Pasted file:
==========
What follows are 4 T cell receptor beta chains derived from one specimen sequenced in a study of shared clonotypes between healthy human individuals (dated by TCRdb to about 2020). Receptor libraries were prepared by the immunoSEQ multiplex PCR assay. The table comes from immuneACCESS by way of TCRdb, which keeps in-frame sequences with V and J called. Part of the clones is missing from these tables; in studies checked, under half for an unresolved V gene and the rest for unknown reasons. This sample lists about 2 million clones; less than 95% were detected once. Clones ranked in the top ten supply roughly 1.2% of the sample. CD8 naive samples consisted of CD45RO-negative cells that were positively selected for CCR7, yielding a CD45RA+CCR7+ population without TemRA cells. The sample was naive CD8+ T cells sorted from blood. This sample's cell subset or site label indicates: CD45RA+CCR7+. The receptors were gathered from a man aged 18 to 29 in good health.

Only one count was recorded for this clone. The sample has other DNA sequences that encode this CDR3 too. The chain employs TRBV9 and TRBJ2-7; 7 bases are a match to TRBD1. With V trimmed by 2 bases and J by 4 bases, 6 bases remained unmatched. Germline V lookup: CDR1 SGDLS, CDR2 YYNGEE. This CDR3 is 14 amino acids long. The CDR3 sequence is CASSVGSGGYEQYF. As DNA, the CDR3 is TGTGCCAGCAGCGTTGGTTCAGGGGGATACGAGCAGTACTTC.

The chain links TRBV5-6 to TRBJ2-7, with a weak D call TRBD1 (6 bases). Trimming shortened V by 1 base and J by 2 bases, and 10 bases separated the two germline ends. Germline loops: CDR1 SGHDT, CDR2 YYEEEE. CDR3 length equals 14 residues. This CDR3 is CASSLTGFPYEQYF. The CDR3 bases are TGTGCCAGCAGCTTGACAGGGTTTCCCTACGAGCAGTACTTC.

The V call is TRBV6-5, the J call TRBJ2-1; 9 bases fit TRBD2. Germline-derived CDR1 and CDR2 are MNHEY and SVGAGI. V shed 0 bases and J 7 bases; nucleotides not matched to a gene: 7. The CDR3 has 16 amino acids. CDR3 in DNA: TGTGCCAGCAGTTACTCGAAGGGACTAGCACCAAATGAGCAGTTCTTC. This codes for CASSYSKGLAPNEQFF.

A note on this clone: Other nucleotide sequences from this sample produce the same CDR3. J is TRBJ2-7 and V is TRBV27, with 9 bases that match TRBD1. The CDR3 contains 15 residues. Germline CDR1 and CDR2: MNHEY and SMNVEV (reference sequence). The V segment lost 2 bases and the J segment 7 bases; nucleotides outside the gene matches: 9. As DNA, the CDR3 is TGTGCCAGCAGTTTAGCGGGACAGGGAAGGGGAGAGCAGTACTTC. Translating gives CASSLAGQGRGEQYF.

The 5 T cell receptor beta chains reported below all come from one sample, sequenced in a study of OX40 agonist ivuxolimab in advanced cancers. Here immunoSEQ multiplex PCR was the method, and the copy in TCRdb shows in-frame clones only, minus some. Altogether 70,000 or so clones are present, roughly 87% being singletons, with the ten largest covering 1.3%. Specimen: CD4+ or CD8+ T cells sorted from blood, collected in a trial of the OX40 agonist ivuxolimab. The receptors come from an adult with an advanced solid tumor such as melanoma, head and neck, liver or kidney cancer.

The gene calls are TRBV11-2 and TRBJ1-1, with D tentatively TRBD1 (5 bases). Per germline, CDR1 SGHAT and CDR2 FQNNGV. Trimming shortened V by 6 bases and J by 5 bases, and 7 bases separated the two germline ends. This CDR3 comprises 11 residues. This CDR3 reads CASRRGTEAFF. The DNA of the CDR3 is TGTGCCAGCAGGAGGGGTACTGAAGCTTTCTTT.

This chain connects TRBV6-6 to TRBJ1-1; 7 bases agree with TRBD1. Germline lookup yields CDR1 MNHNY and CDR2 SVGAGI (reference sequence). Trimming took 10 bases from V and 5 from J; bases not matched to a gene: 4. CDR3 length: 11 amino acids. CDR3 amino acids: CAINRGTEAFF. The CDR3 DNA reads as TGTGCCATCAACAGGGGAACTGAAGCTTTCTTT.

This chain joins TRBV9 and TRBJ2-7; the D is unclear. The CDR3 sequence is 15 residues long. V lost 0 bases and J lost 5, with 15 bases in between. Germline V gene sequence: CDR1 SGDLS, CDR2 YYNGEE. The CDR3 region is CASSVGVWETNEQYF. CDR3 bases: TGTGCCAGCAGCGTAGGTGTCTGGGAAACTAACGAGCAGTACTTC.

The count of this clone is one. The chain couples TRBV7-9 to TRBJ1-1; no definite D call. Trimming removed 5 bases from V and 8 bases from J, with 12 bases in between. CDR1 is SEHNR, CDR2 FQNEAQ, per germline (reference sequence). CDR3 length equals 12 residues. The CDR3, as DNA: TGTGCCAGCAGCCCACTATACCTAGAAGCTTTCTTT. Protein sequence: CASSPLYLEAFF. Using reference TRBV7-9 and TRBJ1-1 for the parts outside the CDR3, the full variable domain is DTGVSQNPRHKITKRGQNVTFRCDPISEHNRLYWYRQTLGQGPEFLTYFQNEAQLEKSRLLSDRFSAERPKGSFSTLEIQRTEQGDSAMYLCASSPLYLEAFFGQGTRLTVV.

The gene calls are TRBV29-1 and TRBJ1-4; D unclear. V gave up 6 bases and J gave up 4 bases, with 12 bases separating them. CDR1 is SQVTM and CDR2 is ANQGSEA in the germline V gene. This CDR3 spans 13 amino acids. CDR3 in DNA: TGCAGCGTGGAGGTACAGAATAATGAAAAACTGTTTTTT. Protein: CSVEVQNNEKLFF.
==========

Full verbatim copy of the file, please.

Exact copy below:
What follows are 4 T cell receptor beta chains derived from one specimen sequenced in a study of shared clonotypes between healthy human individuals (dated by TCRdb to about 2020). Receptor libraries were prepared by the immunoSEQ multiplex PCR assay. The table comes from immuneACCESS by way of TCRdb, which keeps in-frame sequences with V and J called. Part of the clones is missing from these tables; in studies checked, under half for an unresolved V gene and the rest for unknown reasons. This sample lists about 2 million clones; less than 95% were detected once. Clones ranked in the top ten supply roughly 1.2% of the sample. CD8 naive samples consisted of CD45RO-negative cells that were positively selected for CCR7, yielding a CD45RA+CCR7+ population without TemRA cells. The sample was naive CD8+ T cells sorted from blood. This sample's cell subset or site label indicates: CD45RA+CCR7+. The receptors were gathered from a man aged 18 to 29 in good health.

Only one count was recorded for this clone. The sample has other DNA sequences that encode this CDR3 too. The chain employs TRBV9 and TRBJ2-7; 7 bases are a match to TRBD1. With V trimmed by 2 bases and J by 4 bases, 6 bases remained unmatched. Germline V lookup: CDR1 SGDLS, CDR2 YYNGEE. This CDR3 is 14 amino acids long. The CDR3 sequence is CASSVGSGGYEQYF. As DNA, the CDR3 is TGTGCCAGCAGCGTTGGTTCAGGGGGATACGAGCAGTACTTC.

The chain links TRBV5-6 to TRBJ2-7, with a weak D call TRBD1 (6 bases). Trimming shortened V by 1 base and J by 2 bases, and 10 bases separated the two germline ends. Germline loops: CDR1 SGHDT, CDR2 YYEEEE. CDR3 length equals 14 residues. This CDR3 is CASSLTGFPYEQYF. The CDR3 bases are TGTGCCAGCAGCTTGACAGGGTTTCCCTACGAGCAGTACTTC.

The V call is TRBV6-5, the J call TRBJ2-1; 9 bases fit TRBD2. Germline-derived CDR1 and CDR2 are MNHEY and SVGAGI. V shed 0 bases and J 7 bases; nucleotides not matched to a gene: 7. The CDR3 has 16 amino acids. CDR3 in DNA: TGTGCCAGCAGTTACTCGAAGGGACTAGCACCAAATGAGCAGTTCTTC. This codes for CASSYSKGLAPNEQFF.

A note on this clone: Other nucleotide sequences from this sample produce the same CDR3. J is TRBJ2-7 and V is TRBV27, with 9 bases that match TRBD1. The CDR3 contains 15 residues. Germline CDR1 and CDR2: MNHEY and SMNVEV (reference sequence). The V segment lost 2 bases and the J segment 7 bases; nucleotides outside the gene matches: 9. As DNA, the CDR3 is TGTGCCAGCAGTTTAGCGGGACAGGGAAGGGGAGAGCAGTACTTC. Translating gives CASSLAGQGRGEQYF.

The 5 T cell receptor beta chains reported below all come from one sample, sequenced in a study of OX40 agonist ivuxolimab in advanced cancers. Here immunoSEQ multiplex PCR was the method, and the copy in TCRdb shows in-frame clones only, minus some. Altogether 70,000 or so clones are present, roughly 87% being singletons, with the ten largest covering 1.3%. Specimen: CD4+ or CD8+ T cells sorted from blood, collected in a trial of the OX40 agonist ivuxolimab. The receptors come from an adult with an advanced solid tumor such as melanoma, head and neck, liver or kidney cancer.

The gene calls are TRBV11-2 and TRBJ1-1, with D tentatively TRBD1 (5 bases). Per germline, CDR1 SGHAT and CDR2 FQNNGV. Trimming shortened V by 6 bases and J by 5 bases, and 7 bases separated the two germline ends. This CDR3 comprises 11 residues. This CDR3 reads CASRRGTEAFF. The DNA of the CDR3 is TGTGCCAGCAGGAGGGGTACTGAAGCTTTCTTT.

This chain connects TRBV6-6 to TRBJ1-1; 7 bases agree with TRBD1. Germline lookup yields CDR1 MNHNY and CDR2 SVGAGI (reference sequence). Trimming took 10 bases from V and 5 from J; bases not matched to a gene: 4. CDR3 length: 11 amino acids. CDR3 amino acids: CAINRGTEAFF. The CDR3 DNA reads as TGTGCCATCAACAGGGGAACTGAAGCTTTCTTT.

This chain joins TRBV9 and TRBJ2-7; the D is unclear. The CDR3 sequence is 15 residues long. V lost 0 bases and J lost 5, with 15 bases in between. Germline V gene sequence: CDR1 SGDLS, CDR2 YYNGEE. The CDR3 region is CASSVGVWETNEQYF. CDR3 bases: TGTGCCAGCAGCGTAGGTGTCTGGGAAACTAACGAGCAGTACTTC.

The count of this clone is one. The chain couples TRBV7-9 to TRBJ1-1; no definite D call. Trimming removed 5 bases from V and 8 bases from J, with 12 bases in between. CDR1 is SEHNR, CDR2 FQNEAQ, per germline (reference sequence). CDR3 length equals 12 residues. The CDR3, as DNA: TGTGCCAGCAGCCCACTATACCTAGAAGCTTTCTTT. Protein sequence: CASSPLYLEAFF. Using reference TRBV7-9 and TRBJ1-1 for the parts outside the CDR3, the full variable domain is DTGVSQNPRHKITKRGQNVTFRCDPISEHNRLYWYRQTLGQGPEFLTYFQNEAQLEKSRLLSDRFSAERPKGSFSTLEIQRTEQGDSAMYLCASSPLYLEAFFGQGTRLTVV.

The gene calls are TRBV29-1 and TRBJ1-4; D unclear. V gave up 6 bases and J gave up 4 bases, with 12 bases separating them. CDR1 is SQVTM and CDR2 is ANQGSEA in the germline V gene. This CDR3 spans 13 amino acids. CDR3 in DNA: TGCAGCGTGGAGGTACAGAATAATGAAAAACTGTTTTTT. Protein: CSVEVQNNEKLFF.